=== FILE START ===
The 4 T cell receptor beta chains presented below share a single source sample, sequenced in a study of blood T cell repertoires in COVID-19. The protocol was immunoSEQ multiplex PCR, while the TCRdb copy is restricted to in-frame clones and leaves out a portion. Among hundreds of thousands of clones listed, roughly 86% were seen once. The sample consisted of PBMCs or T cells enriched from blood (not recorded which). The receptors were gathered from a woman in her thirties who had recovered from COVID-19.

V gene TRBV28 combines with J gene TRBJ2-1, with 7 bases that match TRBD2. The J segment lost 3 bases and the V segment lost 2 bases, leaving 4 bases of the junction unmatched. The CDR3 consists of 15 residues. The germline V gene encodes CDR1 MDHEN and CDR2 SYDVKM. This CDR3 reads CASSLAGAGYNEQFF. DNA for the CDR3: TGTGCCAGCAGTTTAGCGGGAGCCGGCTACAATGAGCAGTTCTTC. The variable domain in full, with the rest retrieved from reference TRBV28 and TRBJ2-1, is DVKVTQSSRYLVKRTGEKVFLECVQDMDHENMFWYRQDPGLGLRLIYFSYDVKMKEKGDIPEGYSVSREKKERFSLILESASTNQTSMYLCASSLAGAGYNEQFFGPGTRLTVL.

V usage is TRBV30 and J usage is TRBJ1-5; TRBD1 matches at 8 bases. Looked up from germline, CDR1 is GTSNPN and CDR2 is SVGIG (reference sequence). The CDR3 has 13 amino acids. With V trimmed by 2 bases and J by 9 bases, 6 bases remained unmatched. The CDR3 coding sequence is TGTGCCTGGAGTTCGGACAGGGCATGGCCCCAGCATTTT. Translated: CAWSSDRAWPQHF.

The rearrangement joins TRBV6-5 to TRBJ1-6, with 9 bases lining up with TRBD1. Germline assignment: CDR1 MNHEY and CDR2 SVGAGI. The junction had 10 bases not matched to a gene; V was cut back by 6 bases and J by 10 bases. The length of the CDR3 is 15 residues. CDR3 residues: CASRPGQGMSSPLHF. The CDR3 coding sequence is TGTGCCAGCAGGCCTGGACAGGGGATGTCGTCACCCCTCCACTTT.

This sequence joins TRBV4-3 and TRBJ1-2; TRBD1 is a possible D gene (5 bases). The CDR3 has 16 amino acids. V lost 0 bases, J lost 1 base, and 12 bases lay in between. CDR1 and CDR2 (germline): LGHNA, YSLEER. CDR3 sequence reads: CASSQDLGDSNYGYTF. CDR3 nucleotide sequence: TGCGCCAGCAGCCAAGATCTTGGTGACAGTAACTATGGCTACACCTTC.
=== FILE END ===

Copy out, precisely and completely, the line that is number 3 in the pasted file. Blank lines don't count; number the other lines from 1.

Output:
V usage is TRBV30 and J usage is TRBJ1-5; TRBD1 matches at 8 bases. Looked up from germline, CDR1 is GTSNPN and CDR2 is SVGIG (reference sequence). The CDR3 has 13 amino acids. With V trimmed by 2 bases and J by 9 bases, 6 bases remained unmatched. The CDR3 coding sequence is TGTGCCTGGAGTTCGGACAGGGCATGGCCCCAGCATTTT. Translated: CAWSSDRAWPQHF.